A Discussion on the Eddy Viscosity Models.
The distribution of νT,P, provided in Fig. 8, displays substantial spatial variation both in sign and magnitude. Particularly, high positive values are measured around the TLV center due to the high production rate and unmatched levels of strain rate there. Conversely, in the shear layer, the strain rate is substantially higher, resulting in a much lower νT,P. In the tip gap, the eddy viscosity is largely negative, with particularly high values above the blade tip and along the endwall, both due to low strain rates there. The eddy viscosity is also negative along the PS and SS of the blade. Existence of a negative eddy viscosity, an obvious indicator of nonequilibrium conditions, is not considered in the turbulence models applied in common CFD practices.
(Greek letters indicate no summation.) As a demonstration of its extreme variability and inconsistency, Fig. 9 shows the distributions of three shear strain rates, the corresponding Reynolds shear stresses, and the resulting eddy viscosity values obtained for each component. Numerous observations can be made from these plots. For instance, the high negative Srz and −〈〉 in the shear layer result in a high shear production rate (Fig. 6(b)) and a positive νT,rz. However, in other areas, the values of eddy viscosity change sign and fluctuate over many orders of magnitude. In particular, around the TLV center, the shear strain rates are distributed in a spatial pattern of four quadrants with opposite signs, but the Reynolds shear stresses do not have a similar pattern, indicating lack of functional correlation, which results in sharp variations in sign and magnitude. One obvious example is the positive Szθ and negative −〈〉 in the TLV center, resulting in high negative eddy viscosity in this area.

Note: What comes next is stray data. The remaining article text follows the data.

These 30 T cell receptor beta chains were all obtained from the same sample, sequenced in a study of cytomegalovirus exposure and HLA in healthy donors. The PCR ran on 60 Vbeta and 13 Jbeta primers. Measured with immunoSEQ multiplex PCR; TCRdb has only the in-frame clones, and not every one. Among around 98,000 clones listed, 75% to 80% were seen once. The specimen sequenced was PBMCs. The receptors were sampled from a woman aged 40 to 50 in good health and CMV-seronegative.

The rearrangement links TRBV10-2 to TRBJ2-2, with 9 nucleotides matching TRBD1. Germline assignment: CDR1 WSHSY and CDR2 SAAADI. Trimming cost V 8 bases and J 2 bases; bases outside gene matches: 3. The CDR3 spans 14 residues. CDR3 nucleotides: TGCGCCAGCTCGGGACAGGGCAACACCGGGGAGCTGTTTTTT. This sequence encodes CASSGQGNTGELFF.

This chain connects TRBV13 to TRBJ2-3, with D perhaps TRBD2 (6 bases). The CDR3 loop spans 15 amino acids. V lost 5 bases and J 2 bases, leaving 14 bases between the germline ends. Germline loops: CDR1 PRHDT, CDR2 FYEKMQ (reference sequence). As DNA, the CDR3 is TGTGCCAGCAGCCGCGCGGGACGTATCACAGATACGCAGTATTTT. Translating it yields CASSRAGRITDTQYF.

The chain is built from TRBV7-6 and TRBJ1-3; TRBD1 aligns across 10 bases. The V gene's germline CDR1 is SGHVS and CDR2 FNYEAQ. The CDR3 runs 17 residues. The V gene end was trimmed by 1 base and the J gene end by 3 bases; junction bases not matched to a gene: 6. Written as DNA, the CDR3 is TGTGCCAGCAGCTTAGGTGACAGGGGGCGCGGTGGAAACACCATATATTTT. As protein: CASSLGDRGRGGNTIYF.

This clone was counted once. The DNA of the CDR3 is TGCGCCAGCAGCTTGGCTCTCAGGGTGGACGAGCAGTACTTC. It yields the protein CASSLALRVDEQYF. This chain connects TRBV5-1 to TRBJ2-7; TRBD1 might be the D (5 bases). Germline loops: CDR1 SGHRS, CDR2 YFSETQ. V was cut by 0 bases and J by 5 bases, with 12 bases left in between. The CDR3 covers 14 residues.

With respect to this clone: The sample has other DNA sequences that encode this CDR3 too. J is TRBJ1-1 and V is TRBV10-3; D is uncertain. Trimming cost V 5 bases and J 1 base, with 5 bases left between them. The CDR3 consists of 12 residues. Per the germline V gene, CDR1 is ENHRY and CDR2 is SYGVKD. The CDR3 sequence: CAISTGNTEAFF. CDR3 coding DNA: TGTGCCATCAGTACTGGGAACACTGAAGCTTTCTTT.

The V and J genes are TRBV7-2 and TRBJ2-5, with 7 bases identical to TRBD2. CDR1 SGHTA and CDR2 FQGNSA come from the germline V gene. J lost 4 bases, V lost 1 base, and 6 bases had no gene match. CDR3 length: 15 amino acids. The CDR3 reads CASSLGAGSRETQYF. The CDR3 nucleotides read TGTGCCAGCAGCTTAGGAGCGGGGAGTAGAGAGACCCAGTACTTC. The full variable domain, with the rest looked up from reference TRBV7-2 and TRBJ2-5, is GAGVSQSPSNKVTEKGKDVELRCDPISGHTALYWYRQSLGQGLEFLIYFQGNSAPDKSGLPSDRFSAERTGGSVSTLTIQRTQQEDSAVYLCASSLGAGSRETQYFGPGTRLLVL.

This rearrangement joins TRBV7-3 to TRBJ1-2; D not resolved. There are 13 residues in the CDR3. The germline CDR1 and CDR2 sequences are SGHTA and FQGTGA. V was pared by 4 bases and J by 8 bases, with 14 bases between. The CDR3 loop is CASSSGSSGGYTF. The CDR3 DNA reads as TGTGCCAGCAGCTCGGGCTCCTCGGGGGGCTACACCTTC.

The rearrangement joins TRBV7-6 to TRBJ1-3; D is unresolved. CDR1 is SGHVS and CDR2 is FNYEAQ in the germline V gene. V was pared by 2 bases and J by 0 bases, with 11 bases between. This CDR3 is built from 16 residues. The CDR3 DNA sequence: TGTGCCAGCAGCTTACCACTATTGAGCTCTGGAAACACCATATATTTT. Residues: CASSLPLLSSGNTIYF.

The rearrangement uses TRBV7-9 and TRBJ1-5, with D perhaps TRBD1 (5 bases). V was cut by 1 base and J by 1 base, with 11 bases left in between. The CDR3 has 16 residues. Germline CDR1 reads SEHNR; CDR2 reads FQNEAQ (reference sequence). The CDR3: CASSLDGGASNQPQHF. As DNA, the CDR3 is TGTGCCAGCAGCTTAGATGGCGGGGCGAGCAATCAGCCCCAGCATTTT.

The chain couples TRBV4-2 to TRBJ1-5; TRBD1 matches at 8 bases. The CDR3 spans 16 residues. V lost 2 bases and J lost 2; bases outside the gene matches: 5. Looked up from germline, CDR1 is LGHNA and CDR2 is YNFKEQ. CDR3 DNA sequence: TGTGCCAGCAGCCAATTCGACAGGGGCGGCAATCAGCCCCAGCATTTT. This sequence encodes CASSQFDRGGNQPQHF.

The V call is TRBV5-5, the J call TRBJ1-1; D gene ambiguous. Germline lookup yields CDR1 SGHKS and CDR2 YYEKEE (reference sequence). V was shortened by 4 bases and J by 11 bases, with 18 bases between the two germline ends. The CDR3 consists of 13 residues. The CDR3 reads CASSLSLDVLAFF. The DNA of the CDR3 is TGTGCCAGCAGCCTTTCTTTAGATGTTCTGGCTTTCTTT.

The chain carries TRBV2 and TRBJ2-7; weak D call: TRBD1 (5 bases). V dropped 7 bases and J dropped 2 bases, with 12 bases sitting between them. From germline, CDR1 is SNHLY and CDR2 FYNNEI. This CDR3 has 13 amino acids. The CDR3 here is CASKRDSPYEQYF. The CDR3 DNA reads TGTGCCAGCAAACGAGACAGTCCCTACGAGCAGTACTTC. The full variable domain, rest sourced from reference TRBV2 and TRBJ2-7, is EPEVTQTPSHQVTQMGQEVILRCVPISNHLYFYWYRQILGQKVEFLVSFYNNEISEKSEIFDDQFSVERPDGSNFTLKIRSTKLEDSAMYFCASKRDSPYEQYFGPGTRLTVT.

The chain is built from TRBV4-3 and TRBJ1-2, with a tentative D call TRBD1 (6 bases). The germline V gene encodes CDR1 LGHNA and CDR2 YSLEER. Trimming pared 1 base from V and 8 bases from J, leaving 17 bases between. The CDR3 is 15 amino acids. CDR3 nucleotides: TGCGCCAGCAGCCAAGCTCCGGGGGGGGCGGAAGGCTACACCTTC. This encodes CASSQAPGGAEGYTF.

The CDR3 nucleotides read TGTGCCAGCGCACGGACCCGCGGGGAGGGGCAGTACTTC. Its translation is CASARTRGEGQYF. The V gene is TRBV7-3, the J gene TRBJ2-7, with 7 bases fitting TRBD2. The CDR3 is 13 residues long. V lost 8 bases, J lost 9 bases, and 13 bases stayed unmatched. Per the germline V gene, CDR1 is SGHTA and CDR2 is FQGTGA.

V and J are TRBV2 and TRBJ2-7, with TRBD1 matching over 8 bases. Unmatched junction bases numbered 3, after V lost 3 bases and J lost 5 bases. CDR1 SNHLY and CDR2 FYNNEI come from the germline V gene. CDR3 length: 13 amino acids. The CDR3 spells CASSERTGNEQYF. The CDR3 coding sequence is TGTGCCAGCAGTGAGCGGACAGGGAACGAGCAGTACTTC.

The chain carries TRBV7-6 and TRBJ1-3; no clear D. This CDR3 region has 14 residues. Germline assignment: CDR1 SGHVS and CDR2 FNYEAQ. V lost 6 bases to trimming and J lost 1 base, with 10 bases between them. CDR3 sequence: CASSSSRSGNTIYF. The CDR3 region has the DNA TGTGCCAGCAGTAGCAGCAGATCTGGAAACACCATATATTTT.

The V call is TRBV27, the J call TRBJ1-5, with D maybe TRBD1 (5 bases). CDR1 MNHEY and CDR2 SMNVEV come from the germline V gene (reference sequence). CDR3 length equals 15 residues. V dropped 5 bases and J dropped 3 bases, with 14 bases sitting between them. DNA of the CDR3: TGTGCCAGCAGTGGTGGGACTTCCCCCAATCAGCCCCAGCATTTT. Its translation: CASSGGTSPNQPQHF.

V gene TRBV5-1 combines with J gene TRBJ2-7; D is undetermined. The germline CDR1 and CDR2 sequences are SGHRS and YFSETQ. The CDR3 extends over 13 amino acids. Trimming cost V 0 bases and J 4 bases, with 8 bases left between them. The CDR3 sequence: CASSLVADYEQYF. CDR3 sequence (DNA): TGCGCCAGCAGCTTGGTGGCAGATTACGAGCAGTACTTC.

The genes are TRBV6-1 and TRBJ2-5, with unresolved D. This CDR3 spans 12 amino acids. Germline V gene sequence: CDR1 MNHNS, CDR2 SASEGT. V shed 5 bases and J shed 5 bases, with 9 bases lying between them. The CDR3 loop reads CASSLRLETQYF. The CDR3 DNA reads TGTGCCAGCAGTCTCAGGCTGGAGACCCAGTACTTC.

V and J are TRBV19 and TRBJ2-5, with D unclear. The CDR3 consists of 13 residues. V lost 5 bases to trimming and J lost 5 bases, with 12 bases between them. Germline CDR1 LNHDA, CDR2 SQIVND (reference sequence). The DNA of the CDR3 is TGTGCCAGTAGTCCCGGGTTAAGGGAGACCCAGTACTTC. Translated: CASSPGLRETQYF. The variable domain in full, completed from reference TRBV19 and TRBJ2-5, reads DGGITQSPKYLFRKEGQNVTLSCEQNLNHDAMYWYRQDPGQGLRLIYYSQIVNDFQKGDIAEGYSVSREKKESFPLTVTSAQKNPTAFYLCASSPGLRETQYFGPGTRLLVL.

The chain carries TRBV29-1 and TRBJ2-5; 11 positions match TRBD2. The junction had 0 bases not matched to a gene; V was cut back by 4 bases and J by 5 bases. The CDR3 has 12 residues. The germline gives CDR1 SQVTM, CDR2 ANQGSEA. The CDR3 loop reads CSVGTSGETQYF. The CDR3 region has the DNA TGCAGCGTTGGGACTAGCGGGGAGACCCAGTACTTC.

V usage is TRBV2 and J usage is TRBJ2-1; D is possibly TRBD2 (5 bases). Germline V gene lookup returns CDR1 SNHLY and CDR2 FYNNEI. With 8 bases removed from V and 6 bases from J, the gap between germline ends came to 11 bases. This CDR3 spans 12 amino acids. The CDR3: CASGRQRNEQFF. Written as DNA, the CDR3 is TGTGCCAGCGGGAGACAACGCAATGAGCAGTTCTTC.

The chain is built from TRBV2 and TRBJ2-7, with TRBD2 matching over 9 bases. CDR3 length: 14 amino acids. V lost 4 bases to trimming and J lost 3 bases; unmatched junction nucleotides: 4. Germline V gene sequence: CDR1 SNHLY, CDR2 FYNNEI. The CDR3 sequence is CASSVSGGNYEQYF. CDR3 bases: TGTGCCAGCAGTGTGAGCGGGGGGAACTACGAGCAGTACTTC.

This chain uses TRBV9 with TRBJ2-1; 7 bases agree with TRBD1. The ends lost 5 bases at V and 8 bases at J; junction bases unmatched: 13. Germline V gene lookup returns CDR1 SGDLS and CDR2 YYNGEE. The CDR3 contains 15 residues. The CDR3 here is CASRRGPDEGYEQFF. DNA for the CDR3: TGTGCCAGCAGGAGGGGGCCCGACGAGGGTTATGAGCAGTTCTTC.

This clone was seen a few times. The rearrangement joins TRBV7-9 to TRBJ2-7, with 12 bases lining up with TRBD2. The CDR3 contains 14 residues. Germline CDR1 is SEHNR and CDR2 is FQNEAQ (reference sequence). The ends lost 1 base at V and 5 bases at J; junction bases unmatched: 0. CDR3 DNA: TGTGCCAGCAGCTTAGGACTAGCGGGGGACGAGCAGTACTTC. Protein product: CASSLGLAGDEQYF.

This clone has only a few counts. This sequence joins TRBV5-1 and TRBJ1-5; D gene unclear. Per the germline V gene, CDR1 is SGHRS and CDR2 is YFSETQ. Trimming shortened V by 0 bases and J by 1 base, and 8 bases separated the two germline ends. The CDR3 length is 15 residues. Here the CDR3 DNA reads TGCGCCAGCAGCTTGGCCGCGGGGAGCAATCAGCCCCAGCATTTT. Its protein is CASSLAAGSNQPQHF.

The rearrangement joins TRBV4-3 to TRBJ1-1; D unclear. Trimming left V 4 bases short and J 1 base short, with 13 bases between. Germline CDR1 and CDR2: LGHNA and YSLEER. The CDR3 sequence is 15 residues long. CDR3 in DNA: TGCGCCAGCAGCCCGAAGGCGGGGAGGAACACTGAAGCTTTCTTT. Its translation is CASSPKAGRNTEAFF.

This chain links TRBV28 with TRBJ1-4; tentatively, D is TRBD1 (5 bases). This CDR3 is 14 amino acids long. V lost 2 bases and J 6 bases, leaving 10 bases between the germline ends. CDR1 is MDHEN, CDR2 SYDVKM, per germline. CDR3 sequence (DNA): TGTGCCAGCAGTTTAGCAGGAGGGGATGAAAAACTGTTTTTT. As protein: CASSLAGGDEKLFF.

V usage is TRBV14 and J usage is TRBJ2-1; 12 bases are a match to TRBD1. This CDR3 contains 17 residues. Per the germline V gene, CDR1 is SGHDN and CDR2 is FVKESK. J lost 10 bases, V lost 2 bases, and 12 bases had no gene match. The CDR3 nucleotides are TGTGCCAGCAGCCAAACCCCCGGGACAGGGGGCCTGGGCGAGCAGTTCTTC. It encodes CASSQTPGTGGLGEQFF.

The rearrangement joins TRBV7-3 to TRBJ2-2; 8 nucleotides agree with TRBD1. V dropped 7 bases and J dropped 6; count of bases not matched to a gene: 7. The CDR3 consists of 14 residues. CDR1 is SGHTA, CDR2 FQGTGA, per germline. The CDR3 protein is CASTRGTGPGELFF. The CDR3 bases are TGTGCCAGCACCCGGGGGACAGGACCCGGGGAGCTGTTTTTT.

to evaluate the correlation between Sij and the deviatoric part of the Reynolds stresses . The result is shown in Fig. 10. When there is a good correlation between the two tensors, the value of ρRS approaches 1, and when the correlation is poor, it approaches zero. As is evident, far from the tip region, in the area occupied by newly arriving main passage flow, Sij and are indeed well correlated. Conversely, the correlation either fluctuates significantly or has near zero values in significant fractions of the tip region, strongly suggesting that the eddy viscosity concept, which assumes local equilibrium conditions, is inherently improper for modeling the Reynolds stresses in the rapidly strained tip region. Modeling of each of the Reynolds stresses individually using RSM might lead to more reasonable predictions, as confirmed by Uzol et al.  and Liu et al.  for turbomachinery flows.
One of the questions associated with the present analysis involves the impact of the Reynolds stresses (properly or improperly modeled) on the mean flow dynamics. One possible approach is to compare the divergence of the measured Reynolds stresses to the distributions of mean flow advection. As an example, Fig. 11 compares the distributions of to that of . One should note the difference in scales. Evidently, for most of the tip flow, the mean flow advection is an order of magnitude larger than the corresponding Reynolds stress divergence, indicating the dominance of advection and pressure gradients. However, as the ratio between them (Fig. 11(c)) indicates, the Reynolds stress term is of comparable magnitude to the mean flow advection in the shear layer. Therefore, proper modeling of the Reynolds stresses would be critical for this region.